Ivan Lazar Miljenovic: Functions All The Way Down. Ivan's talk on lambda calculus.
Thomas M. DuBuisson: Fun with Distributed Hash Tables. Distributed hash tables in Haskell.
Mark Wassell: Just Grapefruit. Mark's first impressions of the Grapefruit library.
Roman Cheplyaka: LambdaCube accepted to JSSP. Jane Street is funding development of the LambdaCube 3D rendering engine.
>>> Joel Neely: BuilderBuilder: The Model in Haskell.
Brandon Simmons: directory-tree module released.
>>> Sadek Drobi: Paul Hudak on Haskell. An interview with Paul Hudak.
>>> dayvan cowboy: Blast from the past: a stochastic monad in Haskell.
Matthew Podwysocki: Type Classes Are The Secret Sauce .
Remco Niemeijer: Programming Praxis - Priority Queues. A priority queue implementation using a leftist heap.
>>> Y. Liang: A Lambda Calculus Interpreter in Haskell.
Quotes of the Week
- seydar: what's the nick of the drug addict who wrote learn you a haskell? and i mean that in the best possible way.
- roconnor: String is kinda a poor data type for strings.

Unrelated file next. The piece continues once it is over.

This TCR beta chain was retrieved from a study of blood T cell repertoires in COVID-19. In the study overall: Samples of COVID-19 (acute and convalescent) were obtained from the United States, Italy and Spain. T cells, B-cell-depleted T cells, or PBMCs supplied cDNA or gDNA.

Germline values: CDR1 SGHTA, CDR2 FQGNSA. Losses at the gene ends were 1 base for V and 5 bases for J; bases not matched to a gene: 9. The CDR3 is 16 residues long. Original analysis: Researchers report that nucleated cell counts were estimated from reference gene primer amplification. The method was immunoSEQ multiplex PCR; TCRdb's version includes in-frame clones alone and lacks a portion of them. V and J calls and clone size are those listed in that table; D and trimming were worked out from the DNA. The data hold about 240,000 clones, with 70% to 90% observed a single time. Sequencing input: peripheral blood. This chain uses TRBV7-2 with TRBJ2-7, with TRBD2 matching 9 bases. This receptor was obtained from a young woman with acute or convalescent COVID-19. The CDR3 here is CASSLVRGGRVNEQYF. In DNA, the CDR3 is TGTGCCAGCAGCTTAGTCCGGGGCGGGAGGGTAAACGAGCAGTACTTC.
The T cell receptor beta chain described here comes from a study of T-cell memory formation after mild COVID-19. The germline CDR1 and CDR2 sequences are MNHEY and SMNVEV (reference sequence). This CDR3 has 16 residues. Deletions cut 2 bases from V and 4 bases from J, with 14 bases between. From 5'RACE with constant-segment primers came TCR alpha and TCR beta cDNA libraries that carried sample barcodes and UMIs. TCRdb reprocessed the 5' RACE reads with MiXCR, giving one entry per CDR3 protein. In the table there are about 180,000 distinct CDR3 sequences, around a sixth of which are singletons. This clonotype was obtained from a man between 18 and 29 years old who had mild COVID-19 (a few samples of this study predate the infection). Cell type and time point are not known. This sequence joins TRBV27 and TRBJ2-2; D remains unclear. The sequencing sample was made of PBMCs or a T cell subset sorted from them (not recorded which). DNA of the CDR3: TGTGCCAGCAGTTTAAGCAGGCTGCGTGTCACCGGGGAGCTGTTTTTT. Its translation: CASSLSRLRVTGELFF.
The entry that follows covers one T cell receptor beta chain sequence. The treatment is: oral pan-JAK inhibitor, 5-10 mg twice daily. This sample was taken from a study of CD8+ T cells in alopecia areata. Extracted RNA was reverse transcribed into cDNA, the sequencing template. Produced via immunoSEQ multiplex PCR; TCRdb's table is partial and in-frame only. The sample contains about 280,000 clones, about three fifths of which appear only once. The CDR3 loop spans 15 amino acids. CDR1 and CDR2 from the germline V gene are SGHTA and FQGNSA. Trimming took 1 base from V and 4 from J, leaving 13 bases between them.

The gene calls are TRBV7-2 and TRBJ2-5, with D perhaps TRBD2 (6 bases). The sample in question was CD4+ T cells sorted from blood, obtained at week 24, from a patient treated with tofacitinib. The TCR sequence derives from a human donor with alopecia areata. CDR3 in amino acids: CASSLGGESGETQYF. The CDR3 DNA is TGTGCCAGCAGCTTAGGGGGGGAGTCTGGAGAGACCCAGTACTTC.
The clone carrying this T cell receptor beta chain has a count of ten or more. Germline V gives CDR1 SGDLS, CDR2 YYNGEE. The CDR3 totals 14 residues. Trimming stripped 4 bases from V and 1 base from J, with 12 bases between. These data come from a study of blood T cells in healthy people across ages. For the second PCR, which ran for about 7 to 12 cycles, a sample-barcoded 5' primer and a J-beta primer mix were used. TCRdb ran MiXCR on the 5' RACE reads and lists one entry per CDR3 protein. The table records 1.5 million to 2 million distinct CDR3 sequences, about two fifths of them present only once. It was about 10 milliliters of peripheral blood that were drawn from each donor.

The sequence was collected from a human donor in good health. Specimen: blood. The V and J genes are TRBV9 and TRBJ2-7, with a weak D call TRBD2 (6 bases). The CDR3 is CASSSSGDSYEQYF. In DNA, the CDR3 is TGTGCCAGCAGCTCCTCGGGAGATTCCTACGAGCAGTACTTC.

- kyevan: I had a haskell-related dream last night. Sorta. I was beaten up by some kids because I tried to go somewhere my type didn't match, apparently.
- edwardk: Haskell 98 is the Windows 98 of standards ;)
- PhilipWadler: I'm delighted to learn that "a monad is a monoid in the category of endofunctors"---anyone know where I can find a good tutorial?
- David Leimbach: Don't play with your monads... eventually you'll go bind.
About the Haskell Weekly News
To help create new editions of this newsletter, please
see the information on how
to contribute. Send stories to
byorgey at cis dot upenn
dot edu. The darcs repository is available at
darcs get http://code.haskell.org/~byorgey/code/hwn/